For children who suffer from congenital heart defects, the condition is evaluated under the cardiovascular system disorders, Blue Book Section 104.06 – Congenital heart defects. According to this listing, in order to qualify for benefits, you must be able to prove that the child has been diagnosed with congenital heart disease, which has been documented with appropriate medical imaging or cardiac catheterization along with one of the following:

  • Cyanotic heart disease, with persistent, chronic hypoxemia as manifested by:

    • A hematocrit of 55 percent or greater on two evaluations that are three months or more apart within a consecutive 12-month period; or
    • An arterial O2 saturation of less than 90 percent in room air, or resting arterial PO2 of 60 Torr or less; or
    • Hypercyanotic spells, syncope, characteristic squatting, or other incapacitating symptoms directly related to documented cyanotic heart disease; or
    • Exercise intolerance with increased hypoxemia on exertion.
    • Secondary pulmonary vascular obstructive disease with pulmonary arterial systolic pressure elevated to at least 70 percent of the systemic arterial systolic pressure.
    • Symptomatic acyanotic heart disease, with ventricular dysfunction interfering very seriously with the ability to independently initiate, sustain, or complete activities.

For infants under 1 year old at the time of filing, with a life-threatening congenital heart condition that will require, or already has required, surgical treatment in the child’s first year of existence and the condition is expected to be disabling (due to residual impairment following surgery, or the recovery time required, or both) until the child is 1 year old, the child will be considered disabled until he or she is at least 1 year old. Thereafter, evaluate impairment severity with reference to appropriate Blue Book listing.

Adults suffering from congenital heart disease can qualify for benefits under the Blue Book section for cardiovascular system disorders in adults. Specifically, they can qualify under Section 4.06 – Symptomatic congenital heart disease. In order to be eligible, the adult must prove that the cyanotic or acyanotic congenital heart disease is documented by appropriate medically acceptable imagine or through cardiac catheterization. The adult must also prove one of the following:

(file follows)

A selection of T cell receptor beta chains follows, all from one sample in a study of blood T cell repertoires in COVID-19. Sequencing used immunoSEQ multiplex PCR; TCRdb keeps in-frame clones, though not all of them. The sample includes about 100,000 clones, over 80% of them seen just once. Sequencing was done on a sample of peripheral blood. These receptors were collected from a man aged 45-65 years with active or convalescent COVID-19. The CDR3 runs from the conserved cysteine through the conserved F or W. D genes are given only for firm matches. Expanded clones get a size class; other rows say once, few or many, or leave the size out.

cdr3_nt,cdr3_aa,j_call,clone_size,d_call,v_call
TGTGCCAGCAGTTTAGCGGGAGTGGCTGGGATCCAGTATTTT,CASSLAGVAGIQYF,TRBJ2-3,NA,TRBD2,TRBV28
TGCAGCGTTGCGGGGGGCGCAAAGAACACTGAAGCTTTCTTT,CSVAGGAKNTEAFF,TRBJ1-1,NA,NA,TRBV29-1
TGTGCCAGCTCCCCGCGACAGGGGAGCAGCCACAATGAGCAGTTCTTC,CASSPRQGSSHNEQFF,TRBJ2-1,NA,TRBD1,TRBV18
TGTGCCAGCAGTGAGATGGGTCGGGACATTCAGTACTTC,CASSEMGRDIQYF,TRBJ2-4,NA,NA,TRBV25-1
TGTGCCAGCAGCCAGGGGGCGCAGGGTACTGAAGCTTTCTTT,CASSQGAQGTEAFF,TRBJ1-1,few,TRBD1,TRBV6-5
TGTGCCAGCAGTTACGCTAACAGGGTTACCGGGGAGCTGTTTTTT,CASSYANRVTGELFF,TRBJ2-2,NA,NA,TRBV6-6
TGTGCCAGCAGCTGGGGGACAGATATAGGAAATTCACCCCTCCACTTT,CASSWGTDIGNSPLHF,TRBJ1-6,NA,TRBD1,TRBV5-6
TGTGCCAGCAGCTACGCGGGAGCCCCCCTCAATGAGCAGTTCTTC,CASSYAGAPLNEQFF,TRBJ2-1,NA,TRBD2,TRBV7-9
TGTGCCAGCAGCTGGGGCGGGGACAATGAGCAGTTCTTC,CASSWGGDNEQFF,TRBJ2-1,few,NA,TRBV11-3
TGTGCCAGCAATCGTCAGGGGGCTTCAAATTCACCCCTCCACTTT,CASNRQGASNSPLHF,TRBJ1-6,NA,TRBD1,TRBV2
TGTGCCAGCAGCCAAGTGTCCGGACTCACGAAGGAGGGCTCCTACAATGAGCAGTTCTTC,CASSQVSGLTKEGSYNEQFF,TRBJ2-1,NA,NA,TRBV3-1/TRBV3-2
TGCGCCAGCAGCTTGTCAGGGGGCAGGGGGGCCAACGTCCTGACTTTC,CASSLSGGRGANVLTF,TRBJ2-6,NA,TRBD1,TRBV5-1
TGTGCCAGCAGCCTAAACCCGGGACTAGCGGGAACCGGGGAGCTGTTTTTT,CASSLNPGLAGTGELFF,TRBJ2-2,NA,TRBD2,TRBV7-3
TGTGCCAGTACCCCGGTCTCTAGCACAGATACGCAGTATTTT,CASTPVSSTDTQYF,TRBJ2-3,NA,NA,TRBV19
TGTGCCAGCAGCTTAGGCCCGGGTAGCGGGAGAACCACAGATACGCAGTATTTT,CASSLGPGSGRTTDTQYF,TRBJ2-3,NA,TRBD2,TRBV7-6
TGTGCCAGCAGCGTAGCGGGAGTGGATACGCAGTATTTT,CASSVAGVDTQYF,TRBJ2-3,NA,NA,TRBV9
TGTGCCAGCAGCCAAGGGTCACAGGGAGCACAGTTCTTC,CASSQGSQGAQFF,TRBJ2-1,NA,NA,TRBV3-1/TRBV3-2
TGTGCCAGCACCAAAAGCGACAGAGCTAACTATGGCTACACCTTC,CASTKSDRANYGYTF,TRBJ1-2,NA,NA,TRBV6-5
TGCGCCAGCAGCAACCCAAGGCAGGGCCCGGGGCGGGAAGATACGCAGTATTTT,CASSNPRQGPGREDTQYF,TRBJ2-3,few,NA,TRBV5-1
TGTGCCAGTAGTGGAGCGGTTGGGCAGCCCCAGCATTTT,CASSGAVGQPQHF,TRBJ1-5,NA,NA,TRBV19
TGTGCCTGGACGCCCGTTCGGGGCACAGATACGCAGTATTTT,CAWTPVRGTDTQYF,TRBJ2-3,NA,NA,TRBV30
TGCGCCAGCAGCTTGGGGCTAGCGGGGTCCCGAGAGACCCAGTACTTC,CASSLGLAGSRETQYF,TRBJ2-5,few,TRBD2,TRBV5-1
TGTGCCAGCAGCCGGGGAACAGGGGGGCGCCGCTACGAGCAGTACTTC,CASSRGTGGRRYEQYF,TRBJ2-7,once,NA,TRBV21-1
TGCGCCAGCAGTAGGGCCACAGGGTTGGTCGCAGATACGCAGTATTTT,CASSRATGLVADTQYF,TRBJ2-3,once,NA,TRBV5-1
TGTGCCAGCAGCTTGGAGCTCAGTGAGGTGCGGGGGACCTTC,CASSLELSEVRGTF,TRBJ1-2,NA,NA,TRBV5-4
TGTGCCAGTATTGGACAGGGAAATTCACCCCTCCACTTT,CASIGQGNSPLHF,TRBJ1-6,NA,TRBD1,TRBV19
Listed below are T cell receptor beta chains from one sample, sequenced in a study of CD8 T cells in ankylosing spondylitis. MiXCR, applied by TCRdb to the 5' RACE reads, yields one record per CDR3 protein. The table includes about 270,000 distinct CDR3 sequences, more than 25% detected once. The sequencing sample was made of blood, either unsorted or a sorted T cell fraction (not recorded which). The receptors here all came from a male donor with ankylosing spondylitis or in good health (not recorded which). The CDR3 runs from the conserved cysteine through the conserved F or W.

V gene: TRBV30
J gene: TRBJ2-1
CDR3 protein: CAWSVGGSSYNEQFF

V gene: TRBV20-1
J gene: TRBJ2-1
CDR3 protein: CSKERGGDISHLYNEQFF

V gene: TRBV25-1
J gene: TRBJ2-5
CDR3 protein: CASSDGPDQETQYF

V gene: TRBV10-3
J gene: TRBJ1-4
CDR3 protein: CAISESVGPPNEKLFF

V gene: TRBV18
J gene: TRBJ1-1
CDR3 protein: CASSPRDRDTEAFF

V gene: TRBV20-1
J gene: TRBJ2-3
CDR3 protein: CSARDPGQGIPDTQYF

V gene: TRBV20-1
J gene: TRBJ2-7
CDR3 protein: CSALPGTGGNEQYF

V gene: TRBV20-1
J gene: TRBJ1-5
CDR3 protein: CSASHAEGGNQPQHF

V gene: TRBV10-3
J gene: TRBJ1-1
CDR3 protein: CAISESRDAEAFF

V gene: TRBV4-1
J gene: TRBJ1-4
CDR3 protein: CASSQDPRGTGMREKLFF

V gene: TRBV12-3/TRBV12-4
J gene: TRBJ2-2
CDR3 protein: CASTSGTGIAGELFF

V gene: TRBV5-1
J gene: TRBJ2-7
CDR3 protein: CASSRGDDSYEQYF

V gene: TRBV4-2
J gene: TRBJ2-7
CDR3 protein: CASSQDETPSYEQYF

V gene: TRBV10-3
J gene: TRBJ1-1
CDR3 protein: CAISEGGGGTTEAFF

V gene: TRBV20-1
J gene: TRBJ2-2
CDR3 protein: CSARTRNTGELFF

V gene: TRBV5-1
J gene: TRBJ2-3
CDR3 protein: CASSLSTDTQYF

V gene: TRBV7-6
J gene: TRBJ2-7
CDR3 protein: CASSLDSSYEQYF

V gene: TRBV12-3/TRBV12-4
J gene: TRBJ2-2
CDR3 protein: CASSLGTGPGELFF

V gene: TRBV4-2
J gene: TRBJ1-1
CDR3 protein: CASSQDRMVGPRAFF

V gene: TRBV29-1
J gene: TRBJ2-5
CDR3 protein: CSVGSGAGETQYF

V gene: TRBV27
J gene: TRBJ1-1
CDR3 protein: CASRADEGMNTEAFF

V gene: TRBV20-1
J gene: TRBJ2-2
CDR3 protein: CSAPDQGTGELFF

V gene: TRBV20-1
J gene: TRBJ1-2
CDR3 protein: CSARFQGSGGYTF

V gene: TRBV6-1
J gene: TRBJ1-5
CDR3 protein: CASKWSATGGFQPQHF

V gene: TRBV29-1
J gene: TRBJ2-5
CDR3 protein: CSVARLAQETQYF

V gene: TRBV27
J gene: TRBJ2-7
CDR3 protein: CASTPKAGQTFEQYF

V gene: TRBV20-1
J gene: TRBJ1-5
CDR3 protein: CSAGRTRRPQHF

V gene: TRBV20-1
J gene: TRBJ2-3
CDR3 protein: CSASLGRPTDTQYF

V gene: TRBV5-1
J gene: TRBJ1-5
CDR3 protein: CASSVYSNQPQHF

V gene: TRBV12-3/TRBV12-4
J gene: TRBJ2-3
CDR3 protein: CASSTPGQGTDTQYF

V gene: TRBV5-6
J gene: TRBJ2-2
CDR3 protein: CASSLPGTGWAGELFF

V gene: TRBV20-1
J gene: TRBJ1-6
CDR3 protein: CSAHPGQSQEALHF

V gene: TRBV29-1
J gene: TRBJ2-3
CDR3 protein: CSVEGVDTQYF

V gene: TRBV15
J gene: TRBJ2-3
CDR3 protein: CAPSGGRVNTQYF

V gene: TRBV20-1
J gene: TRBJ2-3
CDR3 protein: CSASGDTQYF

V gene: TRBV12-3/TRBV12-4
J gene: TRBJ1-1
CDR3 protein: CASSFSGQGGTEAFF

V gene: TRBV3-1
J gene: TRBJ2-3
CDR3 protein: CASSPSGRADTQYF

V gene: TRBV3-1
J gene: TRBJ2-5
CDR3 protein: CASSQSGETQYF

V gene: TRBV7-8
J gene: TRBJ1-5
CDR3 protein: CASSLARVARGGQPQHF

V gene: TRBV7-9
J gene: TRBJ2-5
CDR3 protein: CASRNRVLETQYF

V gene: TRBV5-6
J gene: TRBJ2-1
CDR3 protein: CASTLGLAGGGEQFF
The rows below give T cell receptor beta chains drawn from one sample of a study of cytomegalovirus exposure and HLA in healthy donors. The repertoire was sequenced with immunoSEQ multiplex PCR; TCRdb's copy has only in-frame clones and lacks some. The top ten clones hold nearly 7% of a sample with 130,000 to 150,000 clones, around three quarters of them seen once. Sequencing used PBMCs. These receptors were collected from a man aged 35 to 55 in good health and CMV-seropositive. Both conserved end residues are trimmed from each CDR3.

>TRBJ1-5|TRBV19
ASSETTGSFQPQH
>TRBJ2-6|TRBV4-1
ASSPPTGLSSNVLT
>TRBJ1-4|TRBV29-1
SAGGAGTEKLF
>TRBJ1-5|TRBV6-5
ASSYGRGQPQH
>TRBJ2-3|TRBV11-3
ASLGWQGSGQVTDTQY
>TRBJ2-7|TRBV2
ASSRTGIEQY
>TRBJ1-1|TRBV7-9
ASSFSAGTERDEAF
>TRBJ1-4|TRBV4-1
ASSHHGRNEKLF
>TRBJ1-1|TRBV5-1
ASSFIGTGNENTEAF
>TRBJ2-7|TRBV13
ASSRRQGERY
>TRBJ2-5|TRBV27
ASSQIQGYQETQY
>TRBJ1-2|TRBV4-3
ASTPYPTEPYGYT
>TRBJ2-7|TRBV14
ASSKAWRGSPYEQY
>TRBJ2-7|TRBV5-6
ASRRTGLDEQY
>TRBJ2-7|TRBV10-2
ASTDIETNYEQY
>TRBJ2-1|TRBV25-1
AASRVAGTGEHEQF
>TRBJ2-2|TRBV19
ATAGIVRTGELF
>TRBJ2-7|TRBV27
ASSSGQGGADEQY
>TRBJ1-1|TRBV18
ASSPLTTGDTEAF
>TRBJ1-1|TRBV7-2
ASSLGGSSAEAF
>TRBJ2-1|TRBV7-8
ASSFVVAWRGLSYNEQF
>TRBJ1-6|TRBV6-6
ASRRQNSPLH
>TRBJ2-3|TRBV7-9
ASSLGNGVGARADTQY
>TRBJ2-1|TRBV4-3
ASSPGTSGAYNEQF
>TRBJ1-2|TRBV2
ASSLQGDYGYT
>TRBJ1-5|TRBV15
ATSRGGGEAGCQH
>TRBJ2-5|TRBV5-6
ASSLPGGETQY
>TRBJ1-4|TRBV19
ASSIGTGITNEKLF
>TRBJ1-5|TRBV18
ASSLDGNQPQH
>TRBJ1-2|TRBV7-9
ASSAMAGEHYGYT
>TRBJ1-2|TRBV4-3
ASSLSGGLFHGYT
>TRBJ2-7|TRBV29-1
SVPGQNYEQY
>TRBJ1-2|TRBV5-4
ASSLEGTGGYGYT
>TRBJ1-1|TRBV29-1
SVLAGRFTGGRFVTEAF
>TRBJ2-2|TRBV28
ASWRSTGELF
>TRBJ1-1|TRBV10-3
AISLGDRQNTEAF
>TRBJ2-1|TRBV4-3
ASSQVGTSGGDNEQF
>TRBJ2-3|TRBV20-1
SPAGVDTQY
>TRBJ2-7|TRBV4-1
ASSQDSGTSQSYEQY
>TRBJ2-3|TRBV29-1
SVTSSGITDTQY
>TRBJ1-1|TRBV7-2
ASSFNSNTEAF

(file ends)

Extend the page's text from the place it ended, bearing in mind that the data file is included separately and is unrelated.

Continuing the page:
• Cyanosis at rest, and
    • Hematocrit of 55 percent or greater; or
    • Arterial O2 saturation of less than 90 percent in room air, or resting arterial PO2 of 60 Torr or less.
    • Intermittent right-to-left shunting resulting in cyanosis on exertion and with arterial PO2 of 60 Torr or less at a workload equivalent to 5 METs or less;
    • Secondary pulmonary vascular obstructive disease with pulmonary arterial systolic pressure elevated to at least 70 percent of the systemic arterial systolic pressure


Preparing for the Application Process

Prior to applying for disability benefits, you will want to properly prepare for the application process. This means gathering the necessary medical evidence to support the fact that you or your child meets the criteria listed in the Blue Book. This includes:

  • Copies of diagnosis reports and supporting lab and imaging results;
  • Clinical history;
  • Complete medical records;
  • Surgical history;
  • Treatment records; and
  • Statements from treating physicians.

Once all of the medical evidence and supporting files have been gathered, you can proceed with the application process.

Applying for Disability Benefits

When applying for Social Security Disability benefits for a child, you must apply in person at your local Social Security office. However, when applying for benefits as an adult, you may apply in person, over the phone or online. You will be asked to fill out a number of forms during this process. You will need to fill out each form in its entirety and provide as much detail as possible so the SSA can understand how your child qualifies for benefits under the Blue Book criteria.